NexGen Cloud Conference Attendee Says The Conference 'Opened My Eyes'

Kevin Goodman went to San Diego with a good amount of skepticism last December to do something completely out of the norm for him -- attend an IT industry conference with his peers.

Goodman, a partner and managing director at BlueBridge Networks, a dedicated and cloud hosting provider headquartered in Cleveland, always found such events "preaching to the choir." He preferred, when he could spare time to travel, to go to venues where he would meet potential customers and drive revenue.

But his experience at the NexGen Cloud Conference, hosted by CRN's parent, The Channel Company, not only completely surprised him, but has also proven transformative to his business, he recently told CRN.

[Related: NexGen Cloud: IBM Tells Partners To Transform Before It's Too Late]

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"It was a wake-up call," he said.

Which isn't to say everything Goodman heard at NexGen made him rethink his business strategy.

"There was a lot affirming the concept that I was right where I needed to be for the next one to three years, which is as a hybrid solution provider. To see my role to facilitate that and to help customers launch into the digital age, that was really in a nutshell my experience at the event," he told CRN.

What Goodman learned over those two days in San Diego about where the industry is headed, and how his own business must evolve, has shifted his approach to partnerships and his thinking about how a regional service provider like BlueBridge could adapt to maximize its reach in the cloud era and become a global operator.

"It opened up my eyes to that which is the ecosystem," Goodman told CRN. "It's more collaborative, less combative. I saw how big, public clouds could facilitate what I can do and I didn't have to lose control of that customer, and I didn't have to worry that I would be commoditized out -- that there was still this standing and place in the ecosystem for the niche player."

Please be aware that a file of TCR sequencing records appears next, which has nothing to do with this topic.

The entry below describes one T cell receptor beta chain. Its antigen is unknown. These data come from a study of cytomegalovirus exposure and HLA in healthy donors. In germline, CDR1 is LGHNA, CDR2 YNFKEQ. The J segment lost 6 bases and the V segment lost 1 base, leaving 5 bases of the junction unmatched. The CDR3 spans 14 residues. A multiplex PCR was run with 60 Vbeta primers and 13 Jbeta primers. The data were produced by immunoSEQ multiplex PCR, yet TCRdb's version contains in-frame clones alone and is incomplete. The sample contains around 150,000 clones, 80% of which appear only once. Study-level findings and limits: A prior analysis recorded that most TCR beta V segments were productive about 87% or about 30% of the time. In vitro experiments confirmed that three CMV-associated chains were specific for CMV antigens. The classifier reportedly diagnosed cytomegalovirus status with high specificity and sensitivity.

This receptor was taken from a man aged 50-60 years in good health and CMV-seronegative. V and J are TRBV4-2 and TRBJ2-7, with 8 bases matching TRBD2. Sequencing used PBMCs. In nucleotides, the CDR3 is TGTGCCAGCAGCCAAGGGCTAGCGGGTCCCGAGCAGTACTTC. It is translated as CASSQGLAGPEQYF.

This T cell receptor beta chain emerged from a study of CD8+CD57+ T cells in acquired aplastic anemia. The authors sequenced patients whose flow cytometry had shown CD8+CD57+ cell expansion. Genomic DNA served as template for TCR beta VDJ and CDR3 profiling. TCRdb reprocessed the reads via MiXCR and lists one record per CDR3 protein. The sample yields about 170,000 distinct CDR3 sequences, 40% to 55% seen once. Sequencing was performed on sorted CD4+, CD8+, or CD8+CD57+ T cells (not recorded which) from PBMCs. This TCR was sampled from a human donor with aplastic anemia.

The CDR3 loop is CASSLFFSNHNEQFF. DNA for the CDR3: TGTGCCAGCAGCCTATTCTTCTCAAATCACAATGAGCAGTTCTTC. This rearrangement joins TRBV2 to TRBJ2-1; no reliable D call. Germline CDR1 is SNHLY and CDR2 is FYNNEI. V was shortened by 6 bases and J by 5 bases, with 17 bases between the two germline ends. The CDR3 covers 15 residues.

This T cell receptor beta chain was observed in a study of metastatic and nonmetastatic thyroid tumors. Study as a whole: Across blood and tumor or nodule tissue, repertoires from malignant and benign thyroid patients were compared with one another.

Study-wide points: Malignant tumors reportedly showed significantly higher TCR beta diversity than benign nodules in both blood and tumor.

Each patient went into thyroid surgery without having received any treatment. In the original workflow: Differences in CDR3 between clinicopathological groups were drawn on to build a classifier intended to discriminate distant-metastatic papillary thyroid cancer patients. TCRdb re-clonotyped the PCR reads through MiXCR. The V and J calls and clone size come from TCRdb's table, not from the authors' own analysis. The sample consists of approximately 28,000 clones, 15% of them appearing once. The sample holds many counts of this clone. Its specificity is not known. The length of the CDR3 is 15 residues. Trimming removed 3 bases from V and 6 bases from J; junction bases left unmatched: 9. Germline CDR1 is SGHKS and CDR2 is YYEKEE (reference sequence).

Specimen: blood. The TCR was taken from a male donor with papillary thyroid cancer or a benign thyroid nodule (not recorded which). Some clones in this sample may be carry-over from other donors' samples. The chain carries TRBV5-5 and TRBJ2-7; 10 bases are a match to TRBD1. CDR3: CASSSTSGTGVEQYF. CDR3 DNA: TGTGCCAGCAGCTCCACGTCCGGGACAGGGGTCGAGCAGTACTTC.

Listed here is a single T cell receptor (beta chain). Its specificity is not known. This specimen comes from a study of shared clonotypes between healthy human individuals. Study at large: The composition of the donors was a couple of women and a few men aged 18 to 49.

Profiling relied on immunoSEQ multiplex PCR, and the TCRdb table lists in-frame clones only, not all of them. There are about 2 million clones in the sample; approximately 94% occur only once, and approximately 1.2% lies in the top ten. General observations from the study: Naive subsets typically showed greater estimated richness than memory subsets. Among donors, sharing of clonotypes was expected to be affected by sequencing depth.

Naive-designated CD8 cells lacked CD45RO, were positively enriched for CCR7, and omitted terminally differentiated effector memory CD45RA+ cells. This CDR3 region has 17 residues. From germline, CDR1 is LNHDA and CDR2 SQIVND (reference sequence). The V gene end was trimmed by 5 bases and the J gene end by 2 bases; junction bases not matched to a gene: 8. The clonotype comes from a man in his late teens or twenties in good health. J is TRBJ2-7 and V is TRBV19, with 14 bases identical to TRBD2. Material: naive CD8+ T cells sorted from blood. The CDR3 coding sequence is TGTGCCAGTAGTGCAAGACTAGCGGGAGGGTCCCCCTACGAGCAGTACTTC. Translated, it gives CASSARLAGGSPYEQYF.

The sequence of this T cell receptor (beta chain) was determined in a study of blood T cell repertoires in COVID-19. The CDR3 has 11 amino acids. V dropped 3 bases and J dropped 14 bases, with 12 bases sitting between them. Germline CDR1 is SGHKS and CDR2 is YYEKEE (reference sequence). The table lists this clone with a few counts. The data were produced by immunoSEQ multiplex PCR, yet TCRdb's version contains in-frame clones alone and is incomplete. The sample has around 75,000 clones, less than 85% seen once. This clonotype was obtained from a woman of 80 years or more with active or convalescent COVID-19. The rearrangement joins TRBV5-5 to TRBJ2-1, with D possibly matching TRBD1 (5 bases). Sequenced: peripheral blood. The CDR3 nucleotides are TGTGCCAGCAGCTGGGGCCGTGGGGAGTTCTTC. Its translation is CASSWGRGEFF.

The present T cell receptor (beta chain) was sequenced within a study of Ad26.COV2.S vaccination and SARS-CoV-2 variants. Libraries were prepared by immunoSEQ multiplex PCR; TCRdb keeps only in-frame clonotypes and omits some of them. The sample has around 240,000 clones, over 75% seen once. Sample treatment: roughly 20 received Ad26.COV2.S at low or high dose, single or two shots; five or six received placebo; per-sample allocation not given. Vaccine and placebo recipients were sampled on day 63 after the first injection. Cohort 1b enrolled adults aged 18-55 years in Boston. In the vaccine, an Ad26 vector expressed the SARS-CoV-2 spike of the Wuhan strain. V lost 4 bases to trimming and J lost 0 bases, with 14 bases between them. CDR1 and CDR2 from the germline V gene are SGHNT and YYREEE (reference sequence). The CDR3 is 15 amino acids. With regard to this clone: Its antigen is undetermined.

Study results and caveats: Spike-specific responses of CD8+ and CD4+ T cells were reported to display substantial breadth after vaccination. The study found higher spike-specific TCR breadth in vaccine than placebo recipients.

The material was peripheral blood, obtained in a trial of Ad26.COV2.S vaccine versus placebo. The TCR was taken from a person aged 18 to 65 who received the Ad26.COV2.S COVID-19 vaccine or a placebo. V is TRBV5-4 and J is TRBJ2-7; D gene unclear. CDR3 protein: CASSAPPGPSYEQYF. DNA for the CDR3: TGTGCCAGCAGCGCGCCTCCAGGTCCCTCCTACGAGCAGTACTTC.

With those insights in mind, Goodman had a long discussion with representatives of IBM's cloud division on the NexGen show floor.

"We're going to generate revenue with each other," Goodman said of his emerging partnership with IBM's SoftLayer.

One NexGen presenter who provided "inspirational thought leadership that really put together the pieces of the puzzle for me" was Tiffani Bova of Gartner, Goodman said.

"She stood out the most because she was talking about where the market is, where it's going, where's the exponential growth and how you have to have your messaging to the business objectives. It's not just technical solutions, but what kind of impact you're going to have for that business. I left there and continued to think about what she said," Goodman told CRN.

As BlueBridge has ramped up its cloud business, Goodman has noticed three-quarters of the company's revenue of late comes from "nontraditional signatures," meaning budgeting is approved from the likes of business owners, CFOs and procurement managers, and not by the IT department.

Goodman thought those revenue figures were aberrations, but was relieved to hear from thought leaders like Bova that industry trends were aligning with his own stats.

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He sees a divide in the industry where on-premises IT leaders are worried that cloud technologies will displace them but business decision-makers are pushing migrations, no longer believing the cloud is less secure than their on-site data rooms.

NexGen was a wake-up call, but one that reassured him the tectonic shift in his industry is still in its early stages and all he needs to do is "stay on your toes, keep learning, keep collaborating," he said.

While he has sold traditional IBM hardware solutions in the past, "prior to the event [NexGen], I didn't really understand the depth and breadth of IBM as a service provider like myself."

"I was able to learn about Bluemix, SoftLayer, Watson, the litany of products from IBM," Goodman said.

Those IBM cloud resources were more affordable than he had imagined and, more importantly, with their global footprint could help him get his customers access to international markets, he said.

"I was able to follow up with IBM teams and my team and we were able, from operations, sales, network, security, systems, to get a full understanding of how SoftLayer could not only augment, but facilitate, a closer reach for my customers in the global marketplace," Goodman told CRN.

So will the guy who made it a rule to stay away from IT trade shows and peer conferences return next year?

"I wouldn't have a year without at least one NexGen cloud to recalibrate," Goodman told CRN. "I want to be challenged, I want to be affirmed, and I think I was both."